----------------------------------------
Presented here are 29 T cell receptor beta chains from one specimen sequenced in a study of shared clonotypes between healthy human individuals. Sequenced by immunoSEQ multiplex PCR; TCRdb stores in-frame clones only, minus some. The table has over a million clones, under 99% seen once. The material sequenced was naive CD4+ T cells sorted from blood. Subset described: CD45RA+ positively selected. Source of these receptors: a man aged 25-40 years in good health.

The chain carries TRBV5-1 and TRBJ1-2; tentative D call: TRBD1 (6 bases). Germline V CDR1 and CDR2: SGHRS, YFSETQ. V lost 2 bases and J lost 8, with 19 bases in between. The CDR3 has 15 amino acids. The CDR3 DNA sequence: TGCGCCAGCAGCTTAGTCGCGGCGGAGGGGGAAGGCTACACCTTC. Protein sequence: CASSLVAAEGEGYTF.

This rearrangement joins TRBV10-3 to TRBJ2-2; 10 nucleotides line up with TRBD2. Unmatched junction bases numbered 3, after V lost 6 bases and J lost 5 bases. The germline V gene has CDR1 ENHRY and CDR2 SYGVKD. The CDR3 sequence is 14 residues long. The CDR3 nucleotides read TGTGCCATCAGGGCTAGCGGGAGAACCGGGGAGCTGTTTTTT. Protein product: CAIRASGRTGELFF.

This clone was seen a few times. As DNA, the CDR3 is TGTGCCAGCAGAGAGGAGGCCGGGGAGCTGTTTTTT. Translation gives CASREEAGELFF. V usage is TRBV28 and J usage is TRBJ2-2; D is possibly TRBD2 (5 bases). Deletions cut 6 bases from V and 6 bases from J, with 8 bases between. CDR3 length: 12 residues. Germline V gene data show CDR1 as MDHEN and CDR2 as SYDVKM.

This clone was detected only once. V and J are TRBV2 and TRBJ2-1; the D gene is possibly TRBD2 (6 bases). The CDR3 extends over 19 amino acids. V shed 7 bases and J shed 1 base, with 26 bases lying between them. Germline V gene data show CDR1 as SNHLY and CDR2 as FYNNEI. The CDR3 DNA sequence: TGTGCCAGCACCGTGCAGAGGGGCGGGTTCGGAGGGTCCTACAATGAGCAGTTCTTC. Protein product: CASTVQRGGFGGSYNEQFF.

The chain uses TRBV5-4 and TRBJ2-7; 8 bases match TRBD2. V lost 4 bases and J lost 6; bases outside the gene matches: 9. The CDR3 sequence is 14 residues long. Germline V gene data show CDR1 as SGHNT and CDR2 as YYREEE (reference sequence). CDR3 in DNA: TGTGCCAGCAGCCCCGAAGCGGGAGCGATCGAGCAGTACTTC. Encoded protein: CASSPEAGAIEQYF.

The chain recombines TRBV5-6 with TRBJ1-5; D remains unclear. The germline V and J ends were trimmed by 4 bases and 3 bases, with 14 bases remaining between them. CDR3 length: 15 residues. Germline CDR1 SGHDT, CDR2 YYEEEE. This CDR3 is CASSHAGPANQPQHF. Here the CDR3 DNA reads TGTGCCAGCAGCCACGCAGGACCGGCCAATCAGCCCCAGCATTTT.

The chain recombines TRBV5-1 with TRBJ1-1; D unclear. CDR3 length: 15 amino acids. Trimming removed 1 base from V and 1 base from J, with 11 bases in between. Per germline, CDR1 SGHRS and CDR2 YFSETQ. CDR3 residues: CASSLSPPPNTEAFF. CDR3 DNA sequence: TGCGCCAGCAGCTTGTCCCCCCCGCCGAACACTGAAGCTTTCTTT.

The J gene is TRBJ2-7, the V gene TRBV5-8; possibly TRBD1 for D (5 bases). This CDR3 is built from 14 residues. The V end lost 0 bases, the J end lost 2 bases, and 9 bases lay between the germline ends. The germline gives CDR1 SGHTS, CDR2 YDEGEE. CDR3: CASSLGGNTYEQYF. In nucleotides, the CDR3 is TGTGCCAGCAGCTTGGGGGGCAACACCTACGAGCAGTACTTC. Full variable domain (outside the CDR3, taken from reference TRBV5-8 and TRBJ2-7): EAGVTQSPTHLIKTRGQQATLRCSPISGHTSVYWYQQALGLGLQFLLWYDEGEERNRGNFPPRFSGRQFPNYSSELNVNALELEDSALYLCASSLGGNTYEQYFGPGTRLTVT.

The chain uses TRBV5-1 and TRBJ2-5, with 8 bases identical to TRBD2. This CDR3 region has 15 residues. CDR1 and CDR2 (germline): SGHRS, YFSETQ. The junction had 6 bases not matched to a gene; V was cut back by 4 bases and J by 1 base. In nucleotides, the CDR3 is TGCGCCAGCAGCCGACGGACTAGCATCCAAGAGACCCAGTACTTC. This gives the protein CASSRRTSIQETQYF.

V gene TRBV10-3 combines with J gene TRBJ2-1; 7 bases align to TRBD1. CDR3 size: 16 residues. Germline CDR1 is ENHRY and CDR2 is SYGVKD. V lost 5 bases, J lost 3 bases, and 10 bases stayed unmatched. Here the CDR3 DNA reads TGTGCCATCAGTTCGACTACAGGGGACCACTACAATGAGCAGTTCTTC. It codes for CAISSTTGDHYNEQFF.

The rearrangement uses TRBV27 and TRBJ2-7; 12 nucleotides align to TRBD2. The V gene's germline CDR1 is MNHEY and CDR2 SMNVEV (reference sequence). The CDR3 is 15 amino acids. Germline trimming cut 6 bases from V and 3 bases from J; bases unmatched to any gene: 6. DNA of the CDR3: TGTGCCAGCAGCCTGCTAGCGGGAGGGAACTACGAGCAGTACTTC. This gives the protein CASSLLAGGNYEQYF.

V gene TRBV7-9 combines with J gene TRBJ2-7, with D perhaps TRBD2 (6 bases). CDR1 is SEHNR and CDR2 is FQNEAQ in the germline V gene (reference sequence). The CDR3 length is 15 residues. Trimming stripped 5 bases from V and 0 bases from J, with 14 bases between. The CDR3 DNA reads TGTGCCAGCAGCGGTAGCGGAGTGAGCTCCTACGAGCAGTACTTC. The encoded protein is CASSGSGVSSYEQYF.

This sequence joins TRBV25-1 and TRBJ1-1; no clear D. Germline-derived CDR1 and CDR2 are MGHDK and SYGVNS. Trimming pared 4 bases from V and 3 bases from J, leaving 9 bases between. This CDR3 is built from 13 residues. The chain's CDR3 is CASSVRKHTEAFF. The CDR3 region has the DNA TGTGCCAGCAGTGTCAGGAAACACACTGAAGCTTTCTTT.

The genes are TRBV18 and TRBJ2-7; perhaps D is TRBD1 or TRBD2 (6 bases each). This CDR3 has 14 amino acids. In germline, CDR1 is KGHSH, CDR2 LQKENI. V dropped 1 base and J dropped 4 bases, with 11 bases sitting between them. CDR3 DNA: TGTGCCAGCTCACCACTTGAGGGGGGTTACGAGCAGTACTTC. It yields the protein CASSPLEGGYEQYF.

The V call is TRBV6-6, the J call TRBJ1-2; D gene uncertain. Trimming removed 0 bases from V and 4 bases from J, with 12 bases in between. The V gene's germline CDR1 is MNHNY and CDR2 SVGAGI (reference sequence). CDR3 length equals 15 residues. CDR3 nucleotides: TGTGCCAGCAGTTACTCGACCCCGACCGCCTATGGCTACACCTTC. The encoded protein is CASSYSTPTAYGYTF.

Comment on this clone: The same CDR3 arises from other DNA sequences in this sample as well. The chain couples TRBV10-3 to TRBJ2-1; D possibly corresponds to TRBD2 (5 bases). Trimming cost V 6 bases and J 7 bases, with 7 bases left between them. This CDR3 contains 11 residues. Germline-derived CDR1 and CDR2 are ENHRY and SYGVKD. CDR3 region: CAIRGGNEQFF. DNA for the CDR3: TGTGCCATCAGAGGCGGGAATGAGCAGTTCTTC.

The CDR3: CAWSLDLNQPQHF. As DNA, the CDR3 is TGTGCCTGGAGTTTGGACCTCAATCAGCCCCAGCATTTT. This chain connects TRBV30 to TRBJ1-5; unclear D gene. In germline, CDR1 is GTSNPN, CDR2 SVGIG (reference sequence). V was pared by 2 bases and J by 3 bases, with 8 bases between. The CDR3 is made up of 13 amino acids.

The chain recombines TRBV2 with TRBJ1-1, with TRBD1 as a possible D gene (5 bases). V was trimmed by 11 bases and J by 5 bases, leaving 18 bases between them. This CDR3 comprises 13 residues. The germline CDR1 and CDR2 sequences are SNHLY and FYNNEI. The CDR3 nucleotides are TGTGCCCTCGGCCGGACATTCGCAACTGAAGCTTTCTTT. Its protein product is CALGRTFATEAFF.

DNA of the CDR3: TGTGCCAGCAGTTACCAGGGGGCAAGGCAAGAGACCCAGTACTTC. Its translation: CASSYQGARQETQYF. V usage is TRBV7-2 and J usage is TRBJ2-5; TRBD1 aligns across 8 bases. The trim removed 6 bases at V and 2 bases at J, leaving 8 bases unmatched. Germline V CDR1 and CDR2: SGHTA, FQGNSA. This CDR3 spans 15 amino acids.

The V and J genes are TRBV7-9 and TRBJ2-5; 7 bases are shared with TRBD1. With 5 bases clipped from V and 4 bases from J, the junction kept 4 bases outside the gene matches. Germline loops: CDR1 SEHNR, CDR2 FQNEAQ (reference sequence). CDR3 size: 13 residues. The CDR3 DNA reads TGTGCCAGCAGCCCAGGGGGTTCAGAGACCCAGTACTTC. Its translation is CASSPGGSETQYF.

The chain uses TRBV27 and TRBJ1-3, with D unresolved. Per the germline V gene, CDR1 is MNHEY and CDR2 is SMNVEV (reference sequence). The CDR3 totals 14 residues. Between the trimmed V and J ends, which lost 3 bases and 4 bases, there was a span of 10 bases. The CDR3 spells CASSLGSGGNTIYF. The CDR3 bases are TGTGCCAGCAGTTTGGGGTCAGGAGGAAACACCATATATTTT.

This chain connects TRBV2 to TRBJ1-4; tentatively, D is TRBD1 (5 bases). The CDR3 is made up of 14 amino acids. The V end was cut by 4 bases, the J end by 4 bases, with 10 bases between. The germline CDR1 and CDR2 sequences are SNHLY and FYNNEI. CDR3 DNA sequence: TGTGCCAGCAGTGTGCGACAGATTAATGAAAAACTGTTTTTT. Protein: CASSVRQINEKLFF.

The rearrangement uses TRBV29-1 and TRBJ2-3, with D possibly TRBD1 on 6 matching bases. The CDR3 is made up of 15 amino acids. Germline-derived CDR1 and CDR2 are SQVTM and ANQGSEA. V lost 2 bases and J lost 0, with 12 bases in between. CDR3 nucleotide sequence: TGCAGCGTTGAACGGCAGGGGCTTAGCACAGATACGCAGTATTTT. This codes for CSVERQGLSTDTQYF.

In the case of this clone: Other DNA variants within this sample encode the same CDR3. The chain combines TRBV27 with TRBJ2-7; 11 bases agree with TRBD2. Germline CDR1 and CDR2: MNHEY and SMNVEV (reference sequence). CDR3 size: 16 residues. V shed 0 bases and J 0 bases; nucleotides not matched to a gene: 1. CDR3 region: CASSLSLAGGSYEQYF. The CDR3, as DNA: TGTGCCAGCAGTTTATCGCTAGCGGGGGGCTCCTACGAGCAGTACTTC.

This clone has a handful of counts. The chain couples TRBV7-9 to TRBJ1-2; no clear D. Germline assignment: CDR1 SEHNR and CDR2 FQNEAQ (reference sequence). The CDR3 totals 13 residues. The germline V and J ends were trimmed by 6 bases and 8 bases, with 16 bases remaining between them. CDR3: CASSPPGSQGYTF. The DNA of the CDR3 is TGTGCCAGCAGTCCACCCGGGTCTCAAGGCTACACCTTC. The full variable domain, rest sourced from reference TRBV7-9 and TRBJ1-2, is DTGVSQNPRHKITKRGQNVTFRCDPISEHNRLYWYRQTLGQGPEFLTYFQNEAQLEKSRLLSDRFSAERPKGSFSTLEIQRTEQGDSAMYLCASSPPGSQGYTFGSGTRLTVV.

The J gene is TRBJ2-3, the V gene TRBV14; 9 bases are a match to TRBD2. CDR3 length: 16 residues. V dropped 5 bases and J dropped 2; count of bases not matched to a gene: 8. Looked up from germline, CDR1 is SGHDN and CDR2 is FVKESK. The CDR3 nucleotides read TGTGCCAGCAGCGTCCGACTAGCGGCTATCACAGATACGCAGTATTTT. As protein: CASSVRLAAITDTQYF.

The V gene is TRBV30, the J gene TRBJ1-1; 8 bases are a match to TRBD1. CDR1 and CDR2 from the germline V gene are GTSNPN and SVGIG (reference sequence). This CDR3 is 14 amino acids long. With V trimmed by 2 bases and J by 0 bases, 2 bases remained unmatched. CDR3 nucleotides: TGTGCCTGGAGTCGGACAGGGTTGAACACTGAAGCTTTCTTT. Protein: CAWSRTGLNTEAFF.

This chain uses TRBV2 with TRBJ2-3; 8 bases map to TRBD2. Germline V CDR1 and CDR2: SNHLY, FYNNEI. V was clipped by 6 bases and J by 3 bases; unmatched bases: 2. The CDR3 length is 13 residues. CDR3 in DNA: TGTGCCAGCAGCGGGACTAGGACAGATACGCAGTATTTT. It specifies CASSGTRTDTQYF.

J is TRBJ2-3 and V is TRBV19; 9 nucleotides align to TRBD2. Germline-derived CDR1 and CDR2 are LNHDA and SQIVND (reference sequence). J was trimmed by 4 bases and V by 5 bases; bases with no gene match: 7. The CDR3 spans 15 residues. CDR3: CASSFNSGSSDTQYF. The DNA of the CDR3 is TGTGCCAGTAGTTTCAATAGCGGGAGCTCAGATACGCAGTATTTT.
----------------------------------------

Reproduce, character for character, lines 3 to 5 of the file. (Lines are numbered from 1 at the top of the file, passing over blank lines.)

This rearrangement joins TRBV10-3 to TRBJ2-2; 10 nucleotides line up with TRBD2. Unmatched junction bases numbered 3, after V lost 6 bases and J lost 5 bases. The germline V gene has CDR1 ENHRY and CDR2 SYGVKD. The CDR3 sequence is 14 residues long. The CDR3 nucleotides read TGTGCCATCAGGGCTAGCGGGAGAACCGGGGAGCTGTTTTTT. Protein product: CAIRASGRTGELFF.

This clone was seen a few times. As DNA, the CDR3 is TGTGCCAGCAGAGAGGAGGCCGGGGAGCTGTTTTTT. Translation gives CASREEAGELFF. V usage is TRBV28 and J usage is TRBJ2-2; D is possibly TRBD2 (5 bases). Deletions cut 6 bases from V and 6 bases from J, with 8 bases between. CDR3 length: 12 residues. Germline V gene data show CDR1 as MDHEN and CDR2 as SYDVKM.

This clone was detected only once. V and J are TRBV2 and TRBJ2-1; the D gene is possibly TRBD2 (6 bases). The CDR3 extends over 19 amino acids. V shed 7 bases and J shed 1 base, with 26 bases lying between them. Germline V gene data show CDR1 as SNHLY and CDR2 as FYNNEI. The CDR3 DNA sequence: TGTGCCAGCACCGTGCAGAGGGGCGGGTTCGGAGGGTCCTACAATGAGCAGTTCTTC. Protein product: CASTVQRGGFGGSYNEQFF.